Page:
Brian Wheeler writes on the BBC News web site:
Identity cards may be history for British citizens – but what about all the personal details collected by the government and stored on its national identity database?
Anyone who imagined it would simply be a case of an official somewhere hitting delete is in for a rude awakening.
The Home Office is seemingly planning an orgy of destruction, as expensive and barely-used equipment is removed from offices and destroyed – all in accordance with government guidelines on recycling, of course.
A document from the Identity and Passport Service details the meticulous steps that will be taken to wipe the ID register from the face of the earth, once the Identity Documents Bill has received Royal Assent, expected before the end of the year.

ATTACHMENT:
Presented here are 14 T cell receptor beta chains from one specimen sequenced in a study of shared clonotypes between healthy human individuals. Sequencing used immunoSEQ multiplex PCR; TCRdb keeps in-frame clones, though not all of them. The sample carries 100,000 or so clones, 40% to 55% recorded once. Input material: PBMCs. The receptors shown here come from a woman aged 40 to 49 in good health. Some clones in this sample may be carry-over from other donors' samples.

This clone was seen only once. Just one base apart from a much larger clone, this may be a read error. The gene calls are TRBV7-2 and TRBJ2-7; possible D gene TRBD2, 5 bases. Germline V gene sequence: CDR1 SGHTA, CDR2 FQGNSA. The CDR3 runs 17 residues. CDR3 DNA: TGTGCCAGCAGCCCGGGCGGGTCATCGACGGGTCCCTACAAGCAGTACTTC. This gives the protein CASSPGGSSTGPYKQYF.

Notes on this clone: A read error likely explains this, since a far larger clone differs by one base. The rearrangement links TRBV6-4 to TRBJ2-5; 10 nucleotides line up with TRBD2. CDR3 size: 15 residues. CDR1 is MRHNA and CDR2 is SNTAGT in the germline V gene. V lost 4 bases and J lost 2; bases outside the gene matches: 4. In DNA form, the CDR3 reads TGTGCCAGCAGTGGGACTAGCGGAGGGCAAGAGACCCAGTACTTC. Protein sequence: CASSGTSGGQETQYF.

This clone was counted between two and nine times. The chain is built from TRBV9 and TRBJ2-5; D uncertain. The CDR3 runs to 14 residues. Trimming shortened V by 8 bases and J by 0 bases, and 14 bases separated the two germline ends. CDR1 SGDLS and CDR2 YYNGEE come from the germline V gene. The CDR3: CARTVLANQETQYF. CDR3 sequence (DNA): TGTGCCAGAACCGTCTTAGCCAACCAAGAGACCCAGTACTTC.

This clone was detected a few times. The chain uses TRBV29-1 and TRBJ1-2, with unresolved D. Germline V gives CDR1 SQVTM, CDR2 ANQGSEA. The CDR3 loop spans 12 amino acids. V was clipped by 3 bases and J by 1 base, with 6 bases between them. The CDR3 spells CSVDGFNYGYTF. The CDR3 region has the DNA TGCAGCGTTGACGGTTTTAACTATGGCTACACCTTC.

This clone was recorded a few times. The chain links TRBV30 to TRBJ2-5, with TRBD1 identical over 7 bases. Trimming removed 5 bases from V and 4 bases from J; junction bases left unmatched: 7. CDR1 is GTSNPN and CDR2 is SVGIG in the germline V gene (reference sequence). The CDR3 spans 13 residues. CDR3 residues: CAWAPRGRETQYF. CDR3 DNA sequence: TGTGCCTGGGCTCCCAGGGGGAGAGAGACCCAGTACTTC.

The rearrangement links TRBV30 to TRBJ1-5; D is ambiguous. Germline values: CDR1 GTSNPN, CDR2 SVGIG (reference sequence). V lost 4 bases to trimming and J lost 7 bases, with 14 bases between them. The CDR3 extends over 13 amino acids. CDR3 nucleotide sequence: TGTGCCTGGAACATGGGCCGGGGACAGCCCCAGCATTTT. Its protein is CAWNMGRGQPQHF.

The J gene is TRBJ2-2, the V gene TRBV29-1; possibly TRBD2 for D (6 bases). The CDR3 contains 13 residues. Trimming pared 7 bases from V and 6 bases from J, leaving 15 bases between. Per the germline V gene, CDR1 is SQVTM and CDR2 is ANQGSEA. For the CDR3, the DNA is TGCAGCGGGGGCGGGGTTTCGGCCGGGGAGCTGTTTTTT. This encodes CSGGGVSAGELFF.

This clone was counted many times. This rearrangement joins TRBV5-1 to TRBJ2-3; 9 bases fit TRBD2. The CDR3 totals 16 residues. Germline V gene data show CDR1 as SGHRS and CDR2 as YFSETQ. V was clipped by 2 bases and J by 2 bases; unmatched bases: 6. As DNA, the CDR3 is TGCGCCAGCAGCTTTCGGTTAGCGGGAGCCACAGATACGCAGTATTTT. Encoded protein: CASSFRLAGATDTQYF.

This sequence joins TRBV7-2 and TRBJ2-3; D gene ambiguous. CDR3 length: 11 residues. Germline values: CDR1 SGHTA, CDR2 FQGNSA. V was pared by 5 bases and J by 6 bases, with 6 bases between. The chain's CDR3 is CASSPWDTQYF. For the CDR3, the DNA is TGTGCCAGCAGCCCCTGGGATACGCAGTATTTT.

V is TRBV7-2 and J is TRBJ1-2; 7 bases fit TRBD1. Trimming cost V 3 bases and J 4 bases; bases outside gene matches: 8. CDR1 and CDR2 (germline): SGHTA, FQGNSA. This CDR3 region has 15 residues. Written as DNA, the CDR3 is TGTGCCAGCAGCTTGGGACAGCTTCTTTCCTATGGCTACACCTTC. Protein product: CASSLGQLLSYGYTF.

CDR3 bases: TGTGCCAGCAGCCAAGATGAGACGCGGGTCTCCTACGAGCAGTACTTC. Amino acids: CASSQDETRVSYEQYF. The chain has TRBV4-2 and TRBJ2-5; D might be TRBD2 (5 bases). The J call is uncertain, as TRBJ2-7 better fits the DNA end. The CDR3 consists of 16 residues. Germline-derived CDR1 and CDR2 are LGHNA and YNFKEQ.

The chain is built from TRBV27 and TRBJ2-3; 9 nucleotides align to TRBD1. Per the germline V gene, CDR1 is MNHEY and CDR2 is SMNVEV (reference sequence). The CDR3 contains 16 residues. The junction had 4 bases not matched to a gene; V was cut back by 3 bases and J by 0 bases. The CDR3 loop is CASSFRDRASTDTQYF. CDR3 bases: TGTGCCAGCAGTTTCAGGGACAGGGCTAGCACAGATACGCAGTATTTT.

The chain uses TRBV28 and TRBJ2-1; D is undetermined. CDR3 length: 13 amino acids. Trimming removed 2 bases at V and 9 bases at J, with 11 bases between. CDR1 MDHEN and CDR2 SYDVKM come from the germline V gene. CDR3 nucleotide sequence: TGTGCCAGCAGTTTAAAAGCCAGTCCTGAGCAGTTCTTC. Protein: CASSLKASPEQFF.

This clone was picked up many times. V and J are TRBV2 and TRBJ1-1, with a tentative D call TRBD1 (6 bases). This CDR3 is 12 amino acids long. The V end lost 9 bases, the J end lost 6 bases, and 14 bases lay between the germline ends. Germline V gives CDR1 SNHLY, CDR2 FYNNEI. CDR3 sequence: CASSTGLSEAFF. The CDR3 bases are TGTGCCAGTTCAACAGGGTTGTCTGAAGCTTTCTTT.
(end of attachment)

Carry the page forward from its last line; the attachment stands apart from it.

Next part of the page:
It reads like a toxic waste disposal log, as any machine that has ever come into contact with the personal details contained on the database is either cleansed of its contents or fed into the shredder.
It would, of course, be a public relations disaster for the government if any of the data fell into the wrong hands – as well as a potential security threat for those on the register.
Nobody wants a repeat of the HM Revenue and Customs lost discs fiasco.
However, as Mr Wheeler points out:
And the identity register will, of course, live on for foreign nationals working in the UK.
(where “foreign” has its Home Office meaning; “from outside the European Economic Area”).